Secure Notes

Let's say you're looking for a universal password, PIN and other security data database, like KeePass and its ilk. If you find LastPass convenient, you can store any data as a Secure Note, and it gets the same kind of password-protected, blindly encrypted treatment as your passwords. Helpful for those "virtual keyboard" passcodes that banks often use, telephone PIN numbers, and other non-simple security schemes.

Mobile Apps & Site

Small screens, tiny keys and microscopic text fields are a reality of many smartphones. Even if your phone handles password input well, it's hard to find a password syncing solution that meshes well with every browser and system (Mac users have 1Password, but that's a very Mac-universe app). LastPass has dedicated apps, with free 14-day previews, for iPhone, Android, BlackBerry, Windows Mobile, Symbian and Palm WebOS (phew). They generally offer both simple password retrieval databases and in-app browsers for jumping right into a site. If your phone isn't covered by an app, or you don't want to pay the $US14/year for a premium subscription, you can hit the LastPass mobile site to get at your security goods.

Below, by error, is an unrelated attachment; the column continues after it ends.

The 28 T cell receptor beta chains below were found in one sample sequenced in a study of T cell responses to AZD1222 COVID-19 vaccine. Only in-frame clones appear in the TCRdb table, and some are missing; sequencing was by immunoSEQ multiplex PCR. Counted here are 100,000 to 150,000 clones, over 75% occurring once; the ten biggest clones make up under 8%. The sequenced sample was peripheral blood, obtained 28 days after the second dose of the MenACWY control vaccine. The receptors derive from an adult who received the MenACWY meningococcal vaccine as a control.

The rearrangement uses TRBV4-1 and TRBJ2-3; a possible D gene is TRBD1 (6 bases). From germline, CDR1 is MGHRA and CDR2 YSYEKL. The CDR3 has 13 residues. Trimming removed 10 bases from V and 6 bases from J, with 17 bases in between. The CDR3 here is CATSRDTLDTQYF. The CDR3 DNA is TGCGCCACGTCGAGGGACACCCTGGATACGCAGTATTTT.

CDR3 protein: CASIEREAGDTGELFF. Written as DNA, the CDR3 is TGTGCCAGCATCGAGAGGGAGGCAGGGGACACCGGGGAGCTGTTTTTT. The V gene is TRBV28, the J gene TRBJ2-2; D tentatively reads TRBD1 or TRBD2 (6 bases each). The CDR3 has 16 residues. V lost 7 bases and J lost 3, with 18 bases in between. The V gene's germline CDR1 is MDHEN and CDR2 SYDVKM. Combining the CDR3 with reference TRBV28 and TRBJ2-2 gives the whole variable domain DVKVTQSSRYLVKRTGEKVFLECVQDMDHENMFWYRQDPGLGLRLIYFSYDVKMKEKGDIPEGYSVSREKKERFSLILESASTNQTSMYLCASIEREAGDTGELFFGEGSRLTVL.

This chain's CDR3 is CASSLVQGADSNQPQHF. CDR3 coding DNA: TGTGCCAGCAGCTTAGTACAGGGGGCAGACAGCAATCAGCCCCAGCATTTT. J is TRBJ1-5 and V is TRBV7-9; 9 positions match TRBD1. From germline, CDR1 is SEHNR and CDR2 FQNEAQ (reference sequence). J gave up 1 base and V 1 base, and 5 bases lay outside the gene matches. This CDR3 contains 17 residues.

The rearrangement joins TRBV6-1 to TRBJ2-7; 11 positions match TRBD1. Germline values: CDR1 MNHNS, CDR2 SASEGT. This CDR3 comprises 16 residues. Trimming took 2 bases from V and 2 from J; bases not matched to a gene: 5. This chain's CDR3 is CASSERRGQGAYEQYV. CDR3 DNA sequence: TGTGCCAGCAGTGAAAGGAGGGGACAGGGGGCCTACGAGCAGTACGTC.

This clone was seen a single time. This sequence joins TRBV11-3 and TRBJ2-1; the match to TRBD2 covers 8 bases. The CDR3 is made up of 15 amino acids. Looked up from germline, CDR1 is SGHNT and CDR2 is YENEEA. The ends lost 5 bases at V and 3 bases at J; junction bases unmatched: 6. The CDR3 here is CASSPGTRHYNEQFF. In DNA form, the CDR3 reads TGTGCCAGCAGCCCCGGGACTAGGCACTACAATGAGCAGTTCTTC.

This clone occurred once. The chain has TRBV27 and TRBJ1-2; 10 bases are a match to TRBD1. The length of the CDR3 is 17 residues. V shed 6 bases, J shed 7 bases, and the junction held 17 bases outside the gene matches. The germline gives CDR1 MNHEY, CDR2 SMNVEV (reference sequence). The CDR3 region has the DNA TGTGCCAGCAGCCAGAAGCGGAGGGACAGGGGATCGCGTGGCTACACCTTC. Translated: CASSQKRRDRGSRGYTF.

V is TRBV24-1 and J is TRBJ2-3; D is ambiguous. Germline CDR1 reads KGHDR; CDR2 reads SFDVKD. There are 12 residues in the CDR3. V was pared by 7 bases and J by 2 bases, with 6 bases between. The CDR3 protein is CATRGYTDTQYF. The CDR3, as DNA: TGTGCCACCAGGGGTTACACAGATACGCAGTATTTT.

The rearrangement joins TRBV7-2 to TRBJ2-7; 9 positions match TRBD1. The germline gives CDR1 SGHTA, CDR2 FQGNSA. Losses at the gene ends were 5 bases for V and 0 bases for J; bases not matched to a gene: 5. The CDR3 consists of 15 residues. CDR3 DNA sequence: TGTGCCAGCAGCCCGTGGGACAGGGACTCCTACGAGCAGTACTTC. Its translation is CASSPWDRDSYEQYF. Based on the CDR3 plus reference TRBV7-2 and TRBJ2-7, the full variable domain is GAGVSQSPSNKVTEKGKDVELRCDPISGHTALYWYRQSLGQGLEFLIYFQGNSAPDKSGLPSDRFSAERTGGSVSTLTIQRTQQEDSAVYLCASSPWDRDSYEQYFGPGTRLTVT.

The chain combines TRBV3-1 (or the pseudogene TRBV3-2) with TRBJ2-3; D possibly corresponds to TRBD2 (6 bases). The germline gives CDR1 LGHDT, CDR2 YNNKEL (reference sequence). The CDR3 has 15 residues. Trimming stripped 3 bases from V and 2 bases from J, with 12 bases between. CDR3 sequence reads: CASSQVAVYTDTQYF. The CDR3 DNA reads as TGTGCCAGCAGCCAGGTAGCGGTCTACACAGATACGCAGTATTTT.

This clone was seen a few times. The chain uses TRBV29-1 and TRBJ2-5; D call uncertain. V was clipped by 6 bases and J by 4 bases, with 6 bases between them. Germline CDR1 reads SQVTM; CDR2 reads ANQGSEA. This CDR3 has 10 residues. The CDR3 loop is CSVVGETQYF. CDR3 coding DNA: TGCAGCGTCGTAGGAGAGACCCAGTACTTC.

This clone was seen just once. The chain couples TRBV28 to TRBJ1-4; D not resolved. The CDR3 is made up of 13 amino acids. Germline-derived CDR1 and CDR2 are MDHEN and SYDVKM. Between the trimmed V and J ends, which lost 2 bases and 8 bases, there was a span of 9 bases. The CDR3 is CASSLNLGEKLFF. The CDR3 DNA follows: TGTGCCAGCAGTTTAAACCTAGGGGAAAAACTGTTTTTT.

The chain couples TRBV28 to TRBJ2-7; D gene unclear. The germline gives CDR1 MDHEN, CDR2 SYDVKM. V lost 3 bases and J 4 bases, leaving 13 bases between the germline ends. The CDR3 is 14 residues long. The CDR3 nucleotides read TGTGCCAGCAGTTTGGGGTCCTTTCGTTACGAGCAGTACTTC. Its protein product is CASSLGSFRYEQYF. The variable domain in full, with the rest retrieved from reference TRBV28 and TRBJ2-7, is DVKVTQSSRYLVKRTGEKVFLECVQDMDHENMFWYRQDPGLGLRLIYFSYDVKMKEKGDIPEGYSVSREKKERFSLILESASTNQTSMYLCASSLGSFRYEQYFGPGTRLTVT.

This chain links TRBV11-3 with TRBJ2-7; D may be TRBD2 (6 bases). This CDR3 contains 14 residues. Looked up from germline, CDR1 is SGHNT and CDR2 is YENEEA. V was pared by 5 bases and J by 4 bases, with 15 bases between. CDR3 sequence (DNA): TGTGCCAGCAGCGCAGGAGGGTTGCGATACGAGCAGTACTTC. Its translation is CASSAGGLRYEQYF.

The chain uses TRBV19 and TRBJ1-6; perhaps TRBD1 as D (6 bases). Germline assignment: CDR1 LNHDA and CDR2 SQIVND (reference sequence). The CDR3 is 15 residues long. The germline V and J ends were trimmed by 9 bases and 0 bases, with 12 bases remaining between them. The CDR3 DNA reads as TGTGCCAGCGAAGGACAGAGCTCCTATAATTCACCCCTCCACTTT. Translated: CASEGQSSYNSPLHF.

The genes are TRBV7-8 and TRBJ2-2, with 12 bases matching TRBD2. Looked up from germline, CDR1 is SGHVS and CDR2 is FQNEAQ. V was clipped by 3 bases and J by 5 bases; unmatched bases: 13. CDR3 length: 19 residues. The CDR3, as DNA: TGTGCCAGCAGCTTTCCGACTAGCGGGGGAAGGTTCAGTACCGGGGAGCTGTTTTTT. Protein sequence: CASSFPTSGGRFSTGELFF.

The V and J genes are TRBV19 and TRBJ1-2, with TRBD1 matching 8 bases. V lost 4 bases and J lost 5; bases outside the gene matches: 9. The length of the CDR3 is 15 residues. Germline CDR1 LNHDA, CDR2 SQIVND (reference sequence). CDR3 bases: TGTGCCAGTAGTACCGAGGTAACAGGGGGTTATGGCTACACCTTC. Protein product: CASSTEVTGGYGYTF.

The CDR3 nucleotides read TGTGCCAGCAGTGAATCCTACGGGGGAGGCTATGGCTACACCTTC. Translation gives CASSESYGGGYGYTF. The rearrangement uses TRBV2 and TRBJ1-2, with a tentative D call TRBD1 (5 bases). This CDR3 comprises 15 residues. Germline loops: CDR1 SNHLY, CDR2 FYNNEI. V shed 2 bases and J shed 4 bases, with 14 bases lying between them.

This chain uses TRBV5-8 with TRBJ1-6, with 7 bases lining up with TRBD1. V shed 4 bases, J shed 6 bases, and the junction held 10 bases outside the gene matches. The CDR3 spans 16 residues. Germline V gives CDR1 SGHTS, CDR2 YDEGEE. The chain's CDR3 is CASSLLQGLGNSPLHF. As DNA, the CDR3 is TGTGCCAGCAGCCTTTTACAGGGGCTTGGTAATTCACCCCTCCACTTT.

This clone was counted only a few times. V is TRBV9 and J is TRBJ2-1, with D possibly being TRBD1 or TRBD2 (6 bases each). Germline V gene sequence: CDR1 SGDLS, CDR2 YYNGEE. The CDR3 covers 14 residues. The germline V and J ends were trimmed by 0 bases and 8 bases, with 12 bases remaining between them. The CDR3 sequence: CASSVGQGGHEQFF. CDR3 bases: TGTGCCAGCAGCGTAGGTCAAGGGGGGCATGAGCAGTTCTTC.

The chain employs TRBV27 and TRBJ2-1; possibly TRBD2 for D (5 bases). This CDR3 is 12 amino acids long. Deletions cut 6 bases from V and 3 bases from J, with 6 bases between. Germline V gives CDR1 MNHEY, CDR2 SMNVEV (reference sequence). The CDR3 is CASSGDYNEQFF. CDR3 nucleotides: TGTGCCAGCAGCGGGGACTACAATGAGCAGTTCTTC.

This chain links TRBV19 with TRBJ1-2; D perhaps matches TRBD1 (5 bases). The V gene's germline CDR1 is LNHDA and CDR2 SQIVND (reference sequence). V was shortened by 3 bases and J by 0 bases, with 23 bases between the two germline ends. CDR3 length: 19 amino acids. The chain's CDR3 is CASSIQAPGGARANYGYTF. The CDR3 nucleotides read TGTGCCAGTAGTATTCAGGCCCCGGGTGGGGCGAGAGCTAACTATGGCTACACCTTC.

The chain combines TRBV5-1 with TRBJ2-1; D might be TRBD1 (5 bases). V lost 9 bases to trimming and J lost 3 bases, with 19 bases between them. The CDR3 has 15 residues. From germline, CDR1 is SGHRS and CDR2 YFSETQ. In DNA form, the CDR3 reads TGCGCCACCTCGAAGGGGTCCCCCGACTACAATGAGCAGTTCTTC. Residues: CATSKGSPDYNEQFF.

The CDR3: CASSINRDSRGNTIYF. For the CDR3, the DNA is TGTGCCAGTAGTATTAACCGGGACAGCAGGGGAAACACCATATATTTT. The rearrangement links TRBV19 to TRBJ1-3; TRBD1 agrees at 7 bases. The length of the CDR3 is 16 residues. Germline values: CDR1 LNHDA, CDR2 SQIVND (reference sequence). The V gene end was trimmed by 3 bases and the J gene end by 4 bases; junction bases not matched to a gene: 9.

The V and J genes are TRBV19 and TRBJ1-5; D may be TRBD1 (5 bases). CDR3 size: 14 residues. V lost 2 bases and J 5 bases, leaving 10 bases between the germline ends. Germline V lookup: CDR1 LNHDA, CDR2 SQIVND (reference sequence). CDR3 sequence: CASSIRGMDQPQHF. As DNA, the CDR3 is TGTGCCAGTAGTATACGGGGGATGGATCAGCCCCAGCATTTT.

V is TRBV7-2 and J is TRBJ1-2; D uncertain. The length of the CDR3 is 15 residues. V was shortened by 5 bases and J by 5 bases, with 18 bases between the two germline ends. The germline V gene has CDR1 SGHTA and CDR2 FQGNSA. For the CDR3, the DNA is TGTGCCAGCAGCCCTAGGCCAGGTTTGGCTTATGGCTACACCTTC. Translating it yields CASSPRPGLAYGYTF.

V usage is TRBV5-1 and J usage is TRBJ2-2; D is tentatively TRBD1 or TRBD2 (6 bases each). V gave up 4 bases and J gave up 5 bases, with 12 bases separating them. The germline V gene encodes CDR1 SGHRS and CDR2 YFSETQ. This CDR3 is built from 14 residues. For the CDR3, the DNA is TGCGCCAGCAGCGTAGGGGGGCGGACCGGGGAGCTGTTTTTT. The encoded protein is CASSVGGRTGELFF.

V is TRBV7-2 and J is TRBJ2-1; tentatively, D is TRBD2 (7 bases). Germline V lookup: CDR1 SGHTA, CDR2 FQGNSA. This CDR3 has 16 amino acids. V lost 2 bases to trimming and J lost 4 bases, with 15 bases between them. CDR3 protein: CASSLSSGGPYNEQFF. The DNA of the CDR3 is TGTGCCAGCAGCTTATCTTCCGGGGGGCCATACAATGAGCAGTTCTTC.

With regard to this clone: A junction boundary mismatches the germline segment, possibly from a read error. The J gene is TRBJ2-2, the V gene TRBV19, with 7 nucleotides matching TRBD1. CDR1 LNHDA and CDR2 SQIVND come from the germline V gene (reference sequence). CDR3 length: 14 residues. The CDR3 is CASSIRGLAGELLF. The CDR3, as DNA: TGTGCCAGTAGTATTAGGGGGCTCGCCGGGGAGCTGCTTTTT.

One-Time Passwords

If you're in a foreign land or on a sketchy Wi-Fi connection, the last thing you want to do is pass your universal LastPass password over the insecure airwaves. Set up your account with some one-time passwords, then use them whenever you're somewhere not entirely locked down. As soon as you log in, that password becomes invalid, and, as mentioned before, your passwords don't fly open the open air in any case.

That's why I dig LastPass anyways, and it's why I'll be quietly trying to move the other computers in my house and family onto that system. If you have other reasons you dig LastPass, or another web or desktop-based management scheme, tell us all about it in the comments.